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Author Topic: Media Law  (Read 3052 times)

sahrunner86

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Re: Media Law
« Reply #10 on: May 07, 2007, 11:54:04 PM »
do I have the right concentration? for free speech/first amendment, tv/print media ...is that media law, entertainment law, IP??

slacker

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Re: Media Law
« Reply #11 on: May 07, 2007, 11:58:37 PM »
It depends on what you want to do. A lot of media law is going to be copyright/licensing, DMCA, probably some trademark. A lot of that will be contract stuff. Some tort, possibly; for example, the right of publicity torts, depending on exactly what you're doing.

Probably less on the constitutional law front. A general rule of constitutional interpretation is if you can solve an issue on grounds other than constitutionality, you do that.

sahrunner86

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Re: Media Law
« Reply #12 on: May 08, 2007, 12:05:31 AM »
ok.. that sounds about like what im looking for

ebirt07

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Re: Media Law
« Reply #13 on: May 08, 2007, 12:13:02 AM »
If you like the government side of media and its regulation, Catholic has a separate institute you can apply for at the time of your initial application.  It looked really interesting.

slacker

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Re: Media Law
« Reply #14 on: May 08, 2007, 04:06:28 AM »
Didn't think of that stuff, but I looked at the program info. I'm personally not hugely intereted in regulatory/administrative law. That's more the type of stuff involved. FCC, Telecom, and some first amendment/media issues, as well as an externship. One of the nice things about law...there's so much to do, depending on your interests/opportunities.

beeker

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Re: Media Law
« Reply #15 on: May 08, 2007, 09:40:02 AM »
do I have the right concentration? for free speech/first amendment, tv/print media ...is that media law, entertainment law, IP??

Yeah, media law kind of holds a few different paths under its umbrella.  I am really interested in print media/first amendment stuff, too.

A mentor of mine is a first amendment law rock star and so I have been asking his advice about this stuff and he said that there really aren't any particular schools that stand out, but to basically go to a "good school" (ie T1) and get good grades and that having a background in media is a HUGE resume boost.  Also, he's not in NYC, but he said it's easier there than anywhere else.  Connections are huge because it's such a niche practice area, and not too many firms have it.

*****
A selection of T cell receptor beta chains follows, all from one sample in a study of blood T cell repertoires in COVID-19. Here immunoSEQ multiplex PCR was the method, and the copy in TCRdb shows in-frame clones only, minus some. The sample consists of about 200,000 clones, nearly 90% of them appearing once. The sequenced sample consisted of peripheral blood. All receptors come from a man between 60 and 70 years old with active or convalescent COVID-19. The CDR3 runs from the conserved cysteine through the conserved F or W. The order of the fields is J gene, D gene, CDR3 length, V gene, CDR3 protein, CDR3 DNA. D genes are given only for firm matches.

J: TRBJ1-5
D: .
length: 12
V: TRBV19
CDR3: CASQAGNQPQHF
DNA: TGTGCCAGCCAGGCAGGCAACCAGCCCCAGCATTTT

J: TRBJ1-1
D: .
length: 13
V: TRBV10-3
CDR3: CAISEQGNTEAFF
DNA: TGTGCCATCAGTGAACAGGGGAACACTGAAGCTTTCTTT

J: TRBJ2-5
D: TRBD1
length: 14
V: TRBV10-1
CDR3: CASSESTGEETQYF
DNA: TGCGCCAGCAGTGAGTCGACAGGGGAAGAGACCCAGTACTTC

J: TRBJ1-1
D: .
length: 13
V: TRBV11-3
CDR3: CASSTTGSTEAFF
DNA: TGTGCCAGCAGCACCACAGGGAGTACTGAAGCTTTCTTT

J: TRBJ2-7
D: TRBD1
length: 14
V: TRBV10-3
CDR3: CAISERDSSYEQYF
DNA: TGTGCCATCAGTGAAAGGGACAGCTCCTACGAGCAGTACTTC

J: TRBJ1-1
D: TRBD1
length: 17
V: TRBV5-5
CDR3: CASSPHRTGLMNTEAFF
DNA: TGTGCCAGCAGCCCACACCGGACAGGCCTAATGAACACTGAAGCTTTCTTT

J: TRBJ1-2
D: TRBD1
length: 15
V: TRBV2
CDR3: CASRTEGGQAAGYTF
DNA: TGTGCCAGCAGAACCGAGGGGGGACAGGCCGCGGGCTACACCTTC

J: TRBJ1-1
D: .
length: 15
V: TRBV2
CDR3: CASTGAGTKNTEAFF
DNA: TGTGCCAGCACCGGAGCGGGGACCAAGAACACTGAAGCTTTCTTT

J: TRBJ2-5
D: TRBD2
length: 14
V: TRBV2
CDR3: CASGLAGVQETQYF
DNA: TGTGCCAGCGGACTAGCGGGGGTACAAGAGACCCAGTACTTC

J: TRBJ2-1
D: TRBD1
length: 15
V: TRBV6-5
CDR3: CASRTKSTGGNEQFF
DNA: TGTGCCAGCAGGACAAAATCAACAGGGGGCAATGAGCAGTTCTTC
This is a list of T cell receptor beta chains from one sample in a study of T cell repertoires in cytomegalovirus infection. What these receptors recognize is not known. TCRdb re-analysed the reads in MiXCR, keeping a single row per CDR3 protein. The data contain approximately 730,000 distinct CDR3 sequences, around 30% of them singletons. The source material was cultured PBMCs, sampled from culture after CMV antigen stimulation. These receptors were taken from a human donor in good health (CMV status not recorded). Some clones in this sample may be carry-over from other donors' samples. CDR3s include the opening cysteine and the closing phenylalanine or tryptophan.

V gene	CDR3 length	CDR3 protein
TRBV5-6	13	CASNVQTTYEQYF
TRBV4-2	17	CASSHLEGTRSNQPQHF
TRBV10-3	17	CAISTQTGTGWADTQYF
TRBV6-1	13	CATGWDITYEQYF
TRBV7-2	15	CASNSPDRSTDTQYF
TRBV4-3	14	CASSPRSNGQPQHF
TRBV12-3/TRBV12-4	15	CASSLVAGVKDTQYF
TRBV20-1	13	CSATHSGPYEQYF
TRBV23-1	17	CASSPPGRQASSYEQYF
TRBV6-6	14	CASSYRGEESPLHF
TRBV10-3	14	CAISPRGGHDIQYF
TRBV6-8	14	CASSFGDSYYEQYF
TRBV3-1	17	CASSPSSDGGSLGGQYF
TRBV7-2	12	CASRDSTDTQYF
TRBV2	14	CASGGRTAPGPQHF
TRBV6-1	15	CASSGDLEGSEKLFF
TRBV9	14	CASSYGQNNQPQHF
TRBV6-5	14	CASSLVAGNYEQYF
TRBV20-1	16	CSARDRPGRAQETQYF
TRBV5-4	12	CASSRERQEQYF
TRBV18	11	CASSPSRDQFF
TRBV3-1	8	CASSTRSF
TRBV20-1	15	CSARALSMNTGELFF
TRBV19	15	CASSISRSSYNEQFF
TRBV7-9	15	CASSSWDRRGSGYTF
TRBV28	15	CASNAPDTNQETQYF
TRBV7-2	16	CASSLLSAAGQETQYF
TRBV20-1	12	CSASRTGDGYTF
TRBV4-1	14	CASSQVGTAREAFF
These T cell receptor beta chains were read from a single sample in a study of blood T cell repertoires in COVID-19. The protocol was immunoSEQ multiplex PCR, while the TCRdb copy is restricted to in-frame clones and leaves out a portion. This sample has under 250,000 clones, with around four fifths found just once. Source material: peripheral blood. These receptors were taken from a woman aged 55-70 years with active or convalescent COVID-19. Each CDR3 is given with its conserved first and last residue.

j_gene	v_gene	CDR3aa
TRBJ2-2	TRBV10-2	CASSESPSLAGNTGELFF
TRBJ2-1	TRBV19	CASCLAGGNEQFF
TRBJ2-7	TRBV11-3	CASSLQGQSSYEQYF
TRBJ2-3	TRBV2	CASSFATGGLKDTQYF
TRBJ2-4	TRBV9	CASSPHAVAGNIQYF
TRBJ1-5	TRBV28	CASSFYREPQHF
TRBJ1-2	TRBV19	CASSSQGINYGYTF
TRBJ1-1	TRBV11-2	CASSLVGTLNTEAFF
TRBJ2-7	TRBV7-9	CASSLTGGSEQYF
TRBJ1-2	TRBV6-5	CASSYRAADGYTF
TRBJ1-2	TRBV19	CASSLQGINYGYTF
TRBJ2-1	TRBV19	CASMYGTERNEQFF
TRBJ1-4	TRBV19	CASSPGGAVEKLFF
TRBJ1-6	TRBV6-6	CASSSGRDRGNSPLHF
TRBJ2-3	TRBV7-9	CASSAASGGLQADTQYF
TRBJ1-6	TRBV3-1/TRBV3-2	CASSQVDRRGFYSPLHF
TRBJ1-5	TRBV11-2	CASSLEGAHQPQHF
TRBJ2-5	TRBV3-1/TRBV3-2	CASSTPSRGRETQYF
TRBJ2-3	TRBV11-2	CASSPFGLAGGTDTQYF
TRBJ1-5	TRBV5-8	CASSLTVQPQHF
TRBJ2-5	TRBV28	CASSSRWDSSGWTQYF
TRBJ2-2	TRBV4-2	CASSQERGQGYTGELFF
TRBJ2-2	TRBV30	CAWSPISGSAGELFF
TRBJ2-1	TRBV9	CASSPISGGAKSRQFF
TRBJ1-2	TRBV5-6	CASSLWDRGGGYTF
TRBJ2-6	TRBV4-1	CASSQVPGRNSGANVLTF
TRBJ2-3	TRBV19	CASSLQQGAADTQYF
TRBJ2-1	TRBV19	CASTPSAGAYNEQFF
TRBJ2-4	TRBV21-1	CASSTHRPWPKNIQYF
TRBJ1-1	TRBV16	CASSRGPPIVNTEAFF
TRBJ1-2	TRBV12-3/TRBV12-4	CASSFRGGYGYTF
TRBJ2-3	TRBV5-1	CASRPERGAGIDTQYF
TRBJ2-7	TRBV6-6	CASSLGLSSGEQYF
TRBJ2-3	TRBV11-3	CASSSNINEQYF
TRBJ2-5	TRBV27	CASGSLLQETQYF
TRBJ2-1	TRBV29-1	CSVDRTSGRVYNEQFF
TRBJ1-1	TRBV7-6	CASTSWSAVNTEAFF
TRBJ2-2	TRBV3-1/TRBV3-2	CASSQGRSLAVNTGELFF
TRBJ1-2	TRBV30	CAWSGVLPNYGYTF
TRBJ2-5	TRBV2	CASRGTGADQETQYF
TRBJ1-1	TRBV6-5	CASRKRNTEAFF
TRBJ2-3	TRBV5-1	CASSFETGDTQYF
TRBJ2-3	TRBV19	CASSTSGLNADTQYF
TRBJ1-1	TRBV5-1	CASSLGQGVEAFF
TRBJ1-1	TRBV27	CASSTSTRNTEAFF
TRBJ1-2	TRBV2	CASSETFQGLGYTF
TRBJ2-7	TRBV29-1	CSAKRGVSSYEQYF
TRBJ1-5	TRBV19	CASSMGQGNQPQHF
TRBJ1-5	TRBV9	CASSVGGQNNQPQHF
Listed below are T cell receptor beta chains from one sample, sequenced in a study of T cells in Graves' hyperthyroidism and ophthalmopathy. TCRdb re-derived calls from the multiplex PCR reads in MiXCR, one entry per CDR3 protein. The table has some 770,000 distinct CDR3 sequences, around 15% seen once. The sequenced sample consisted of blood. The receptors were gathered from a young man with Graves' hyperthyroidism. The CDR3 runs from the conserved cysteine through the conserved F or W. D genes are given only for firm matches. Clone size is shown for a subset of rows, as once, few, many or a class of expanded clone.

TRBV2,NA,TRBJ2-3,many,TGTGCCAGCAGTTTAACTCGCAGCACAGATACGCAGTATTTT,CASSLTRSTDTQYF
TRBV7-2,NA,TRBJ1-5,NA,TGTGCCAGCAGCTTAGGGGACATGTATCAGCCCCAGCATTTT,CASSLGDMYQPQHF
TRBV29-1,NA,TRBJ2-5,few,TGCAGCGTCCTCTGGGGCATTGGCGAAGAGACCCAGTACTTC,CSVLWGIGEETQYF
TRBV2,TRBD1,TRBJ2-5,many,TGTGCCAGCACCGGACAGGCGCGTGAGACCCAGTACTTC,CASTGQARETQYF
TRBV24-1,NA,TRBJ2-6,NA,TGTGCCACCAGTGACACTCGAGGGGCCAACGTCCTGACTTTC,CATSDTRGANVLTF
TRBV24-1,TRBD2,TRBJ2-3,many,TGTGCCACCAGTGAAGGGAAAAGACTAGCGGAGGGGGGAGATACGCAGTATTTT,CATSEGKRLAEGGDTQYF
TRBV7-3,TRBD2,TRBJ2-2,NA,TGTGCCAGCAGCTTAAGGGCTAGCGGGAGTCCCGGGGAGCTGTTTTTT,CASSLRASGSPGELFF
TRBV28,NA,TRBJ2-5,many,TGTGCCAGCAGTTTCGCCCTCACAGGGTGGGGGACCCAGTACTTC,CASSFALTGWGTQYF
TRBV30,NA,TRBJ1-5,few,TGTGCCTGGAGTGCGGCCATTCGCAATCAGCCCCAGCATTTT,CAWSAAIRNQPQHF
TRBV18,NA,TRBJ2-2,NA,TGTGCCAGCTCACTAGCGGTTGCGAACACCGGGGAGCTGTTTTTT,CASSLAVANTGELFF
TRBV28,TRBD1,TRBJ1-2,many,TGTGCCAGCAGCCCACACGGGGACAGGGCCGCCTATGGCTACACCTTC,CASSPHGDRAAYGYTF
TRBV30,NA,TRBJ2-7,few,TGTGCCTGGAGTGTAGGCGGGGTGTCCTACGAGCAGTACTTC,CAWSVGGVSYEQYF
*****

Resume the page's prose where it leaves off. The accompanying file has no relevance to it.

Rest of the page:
GDub

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Re: Media Law
« Reply #16 on: May 08, 2007, 10:54:43 AM »
As a [relatively] recently minted media lawyer, I thought I might be some help here.  To disclose, I went to GW, so some of my biases stemming from that might come through.

First, I think the suggestions Beeker's mentor gave are spot on.  A background in media or journalism definitely goes a long way.  Getting some litigation experience (usually through internships or first jobs) helps.  And network like crazy.  If there is a media law section of the local bar, try to get involved while you're still in school.  More often than not, finding a job in media is about being in the right place at the right time.  Unlike litigation practice groups or corporate practice groups, media practice groups are usually pretty small and only hire when someone else leaves.  The best way to know when those openings pop up is knowing the people working in the industry.

For schools, you probably want to look at top tier schools in big cities, if only for the internship opportunities that you'll be able to find.  New York is obvious, but don't discount DC.  Every media organization in the country has an office here, plus getting involved with the FCC is always a fantastic option (particularly in the media or enforcement bureaus).  You'll also find not only the biglaw firms that deal with media law, but also a lot of specialized boutique firms based on the location.